With the recent outbreak of vampire movies in the last couple years, it's always nice when a film comes along with an inspiring take on the genre. Let Me In is that film, but, because it's a remake of a Swedish film, it can't take all the credit. This film comes from director Matt Reeves, of Cloverfield fame, who wanted to remake a 2008 Swedish film called Let the Right One In so it could reach a wider audience. Just as Cloverfield was a refreshing take on big monster movies, Let Me In is an inventive take on the vampire genre. This film gives fans of blood suckers what they have been looking for with the right mix of mystery, humanity and good old fashioned bloody deaths.
The film, set in the winter of 1983, follows 12-year-old Owen, a skinny loner and constant target for school bullies, who lives in an apartment complex in Los Alamos, New Mexico. One night, a strange little girl named Abby and her guardian move in next door. Shortly after they move in the bodies begin to pile up in the small town. Abby and Owen start some kind of 12 year old romance that is more genuine than what Bella and Edward have going. However, Owen begins to pick up on the fact that his new girlfriend only comes out at night, has to be invited into someone's home in order to enter, and has to drink blood to survive. Sorry Owen, but you're dating a vamp.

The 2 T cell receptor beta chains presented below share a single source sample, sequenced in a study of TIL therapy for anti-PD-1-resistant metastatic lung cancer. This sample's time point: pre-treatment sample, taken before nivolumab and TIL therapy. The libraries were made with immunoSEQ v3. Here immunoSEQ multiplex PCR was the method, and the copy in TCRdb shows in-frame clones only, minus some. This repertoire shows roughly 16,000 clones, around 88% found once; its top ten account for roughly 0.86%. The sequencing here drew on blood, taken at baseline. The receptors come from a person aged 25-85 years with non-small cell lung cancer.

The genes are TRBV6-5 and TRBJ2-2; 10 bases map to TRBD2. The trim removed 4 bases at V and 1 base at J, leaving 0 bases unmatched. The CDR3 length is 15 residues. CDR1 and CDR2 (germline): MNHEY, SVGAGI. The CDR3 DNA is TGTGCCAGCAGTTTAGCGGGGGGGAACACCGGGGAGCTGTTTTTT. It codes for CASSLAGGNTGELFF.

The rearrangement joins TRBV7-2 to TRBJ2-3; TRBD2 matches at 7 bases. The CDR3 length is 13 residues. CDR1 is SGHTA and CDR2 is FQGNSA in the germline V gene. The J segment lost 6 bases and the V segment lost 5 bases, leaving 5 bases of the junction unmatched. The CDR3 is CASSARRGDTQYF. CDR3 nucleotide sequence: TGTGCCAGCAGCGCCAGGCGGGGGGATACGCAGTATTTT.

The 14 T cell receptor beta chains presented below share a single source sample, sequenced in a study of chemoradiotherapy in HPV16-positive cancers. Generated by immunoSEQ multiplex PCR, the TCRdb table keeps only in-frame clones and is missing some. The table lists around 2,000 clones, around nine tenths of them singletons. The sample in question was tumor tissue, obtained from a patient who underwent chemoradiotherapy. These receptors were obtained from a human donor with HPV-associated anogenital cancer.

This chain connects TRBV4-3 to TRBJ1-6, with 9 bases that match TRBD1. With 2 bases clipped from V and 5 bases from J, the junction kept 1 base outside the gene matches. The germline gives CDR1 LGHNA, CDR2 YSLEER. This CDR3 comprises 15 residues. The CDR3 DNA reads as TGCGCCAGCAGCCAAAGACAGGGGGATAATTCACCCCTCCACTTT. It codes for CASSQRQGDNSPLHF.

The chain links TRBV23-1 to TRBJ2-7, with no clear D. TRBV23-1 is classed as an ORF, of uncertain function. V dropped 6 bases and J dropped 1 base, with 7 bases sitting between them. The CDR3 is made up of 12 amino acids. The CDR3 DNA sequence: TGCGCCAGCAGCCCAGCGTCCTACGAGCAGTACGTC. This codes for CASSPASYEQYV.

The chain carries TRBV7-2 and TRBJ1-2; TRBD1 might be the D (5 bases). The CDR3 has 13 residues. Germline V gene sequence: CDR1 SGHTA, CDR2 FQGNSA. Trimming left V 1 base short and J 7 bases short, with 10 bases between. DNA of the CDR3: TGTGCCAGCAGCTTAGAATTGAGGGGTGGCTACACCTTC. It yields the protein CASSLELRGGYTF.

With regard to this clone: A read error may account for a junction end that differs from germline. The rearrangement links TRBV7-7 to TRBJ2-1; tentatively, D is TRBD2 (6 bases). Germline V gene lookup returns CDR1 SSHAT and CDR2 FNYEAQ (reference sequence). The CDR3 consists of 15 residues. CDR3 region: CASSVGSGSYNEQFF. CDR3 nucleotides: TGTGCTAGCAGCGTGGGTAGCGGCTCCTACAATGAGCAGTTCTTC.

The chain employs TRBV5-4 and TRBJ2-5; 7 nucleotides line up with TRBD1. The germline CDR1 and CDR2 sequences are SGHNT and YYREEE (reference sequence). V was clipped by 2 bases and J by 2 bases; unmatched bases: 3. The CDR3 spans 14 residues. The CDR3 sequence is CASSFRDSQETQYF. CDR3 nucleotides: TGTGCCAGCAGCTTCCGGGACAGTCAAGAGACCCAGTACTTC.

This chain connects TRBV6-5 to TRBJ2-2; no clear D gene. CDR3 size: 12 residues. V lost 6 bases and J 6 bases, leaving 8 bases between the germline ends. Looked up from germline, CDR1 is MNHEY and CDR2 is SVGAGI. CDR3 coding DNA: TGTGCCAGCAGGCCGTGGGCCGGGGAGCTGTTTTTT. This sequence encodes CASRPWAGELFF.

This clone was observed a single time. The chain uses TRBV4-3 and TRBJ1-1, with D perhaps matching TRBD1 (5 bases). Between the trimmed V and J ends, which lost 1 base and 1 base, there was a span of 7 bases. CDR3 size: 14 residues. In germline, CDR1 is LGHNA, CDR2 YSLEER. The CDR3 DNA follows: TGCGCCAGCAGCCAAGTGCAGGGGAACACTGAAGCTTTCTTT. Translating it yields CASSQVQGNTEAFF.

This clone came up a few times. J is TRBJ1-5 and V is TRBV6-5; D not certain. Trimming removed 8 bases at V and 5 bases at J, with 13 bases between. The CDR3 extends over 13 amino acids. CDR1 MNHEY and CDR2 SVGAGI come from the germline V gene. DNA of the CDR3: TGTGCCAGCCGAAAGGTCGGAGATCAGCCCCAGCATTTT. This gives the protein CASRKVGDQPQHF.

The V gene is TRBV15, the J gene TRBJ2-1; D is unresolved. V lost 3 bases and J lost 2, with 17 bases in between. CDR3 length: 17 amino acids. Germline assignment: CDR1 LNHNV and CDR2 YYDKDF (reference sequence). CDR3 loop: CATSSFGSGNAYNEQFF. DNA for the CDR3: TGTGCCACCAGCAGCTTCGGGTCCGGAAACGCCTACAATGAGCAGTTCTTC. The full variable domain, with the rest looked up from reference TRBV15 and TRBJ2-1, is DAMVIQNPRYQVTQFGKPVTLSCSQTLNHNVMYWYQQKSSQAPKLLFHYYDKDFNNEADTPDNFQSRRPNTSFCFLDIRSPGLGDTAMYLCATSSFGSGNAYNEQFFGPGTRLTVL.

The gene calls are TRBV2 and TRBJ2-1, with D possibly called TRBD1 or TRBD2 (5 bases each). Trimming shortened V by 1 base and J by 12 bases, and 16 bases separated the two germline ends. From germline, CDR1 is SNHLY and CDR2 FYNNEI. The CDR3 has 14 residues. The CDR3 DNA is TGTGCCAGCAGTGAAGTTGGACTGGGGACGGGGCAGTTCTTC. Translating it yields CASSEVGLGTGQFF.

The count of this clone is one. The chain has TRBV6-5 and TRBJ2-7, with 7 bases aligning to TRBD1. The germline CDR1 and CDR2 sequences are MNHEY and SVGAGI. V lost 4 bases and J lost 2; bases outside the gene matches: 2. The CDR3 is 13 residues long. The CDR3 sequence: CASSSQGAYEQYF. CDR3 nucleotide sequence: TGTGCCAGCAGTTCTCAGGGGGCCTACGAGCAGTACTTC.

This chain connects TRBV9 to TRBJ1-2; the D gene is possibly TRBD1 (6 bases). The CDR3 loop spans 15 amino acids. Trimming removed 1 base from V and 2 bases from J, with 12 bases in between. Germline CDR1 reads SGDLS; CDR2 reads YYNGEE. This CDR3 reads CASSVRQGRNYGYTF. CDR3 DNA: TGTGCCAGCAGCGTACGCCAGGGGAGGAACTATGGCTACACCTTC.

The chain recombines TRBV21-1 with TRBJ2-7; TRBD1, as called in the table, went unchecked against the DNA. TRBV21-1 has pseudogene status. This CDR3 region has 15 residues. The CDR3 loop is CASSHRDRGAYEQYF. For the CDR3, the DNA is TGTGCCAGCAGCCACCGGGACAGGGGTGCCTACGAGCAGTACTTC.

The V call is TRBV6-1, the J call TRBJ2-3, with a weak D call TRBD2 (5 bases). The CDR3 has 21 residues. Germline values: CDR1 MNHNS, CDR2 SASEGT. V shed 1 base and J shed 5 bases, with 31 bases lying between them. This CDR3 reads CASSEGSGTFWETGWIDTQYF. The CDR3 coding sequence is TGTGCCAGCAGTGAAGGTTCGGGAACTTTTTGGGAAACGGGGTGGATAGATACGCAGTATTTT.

Let Me In could have gone in the wrong direction if the cast wasn't as great as it is. You might recognize Chloe Moretz who plays Abby as the girl who played Hit Girl in Kick-Ass earlier this year. Even at 13 this girl has already shown incredible range as an actress with the best performance in the film. Her ability to go from a shy innocent little girl to a vicious killing force is such a surprise to watch every time. She makes you fall in love with her one minute, just as Owen does, and the next minute she's going for the jugular. Moretz's co-star is another up-and-coming actor named Kodi Smit-McPhee who plays Owen. Like Moretz, Smit-McPhee really charms the audience with his portrayal of the school bully's punching bag. The film isn't all serious business though, as Smit-McPhee's awkwardness around girls provides some great comic relief and makes the audience laugh out loud or awe at the cute factor.
One of the things that sold me on this movie was the vampire lore used and how it was shown. The regular stuff applies: sunlight kills, blood to survive, immortality, crazy speed and strength. Thankfully, there's no use of garlic and religious crosses, but Let Me In does use a very uncommon part of vampire lore where a vampire must be invited into your home in order to enter (hence the film's title). In my opinion this hasn't been demonstrated effectively in other vampire mediums. For example, in the fantastic vampire television show True Blood, when a vampire is uninvited from a person's home they literally get sucked out like a vacuum by some kind of invisible force (lame). I won't give it away but Let Me In does this part of vampire lore right. The film even does away with the stereotypical vampire fangs, but it's not a problem because they're replaced by a very gnarly demon-like face instead.
Despite the subject matter, this film won't scare you, but it will entertain you. Don't skip it out just because it's a vampire movie, check it out because it's a good story, has great acting, and it has the guy that played Casey Jones in the Ninja Turtles movies in it.
Andrew Burns loves film and comics, and can be found writing about when those worlds converge. You can follow him on Twitter at @myAndrewBurns.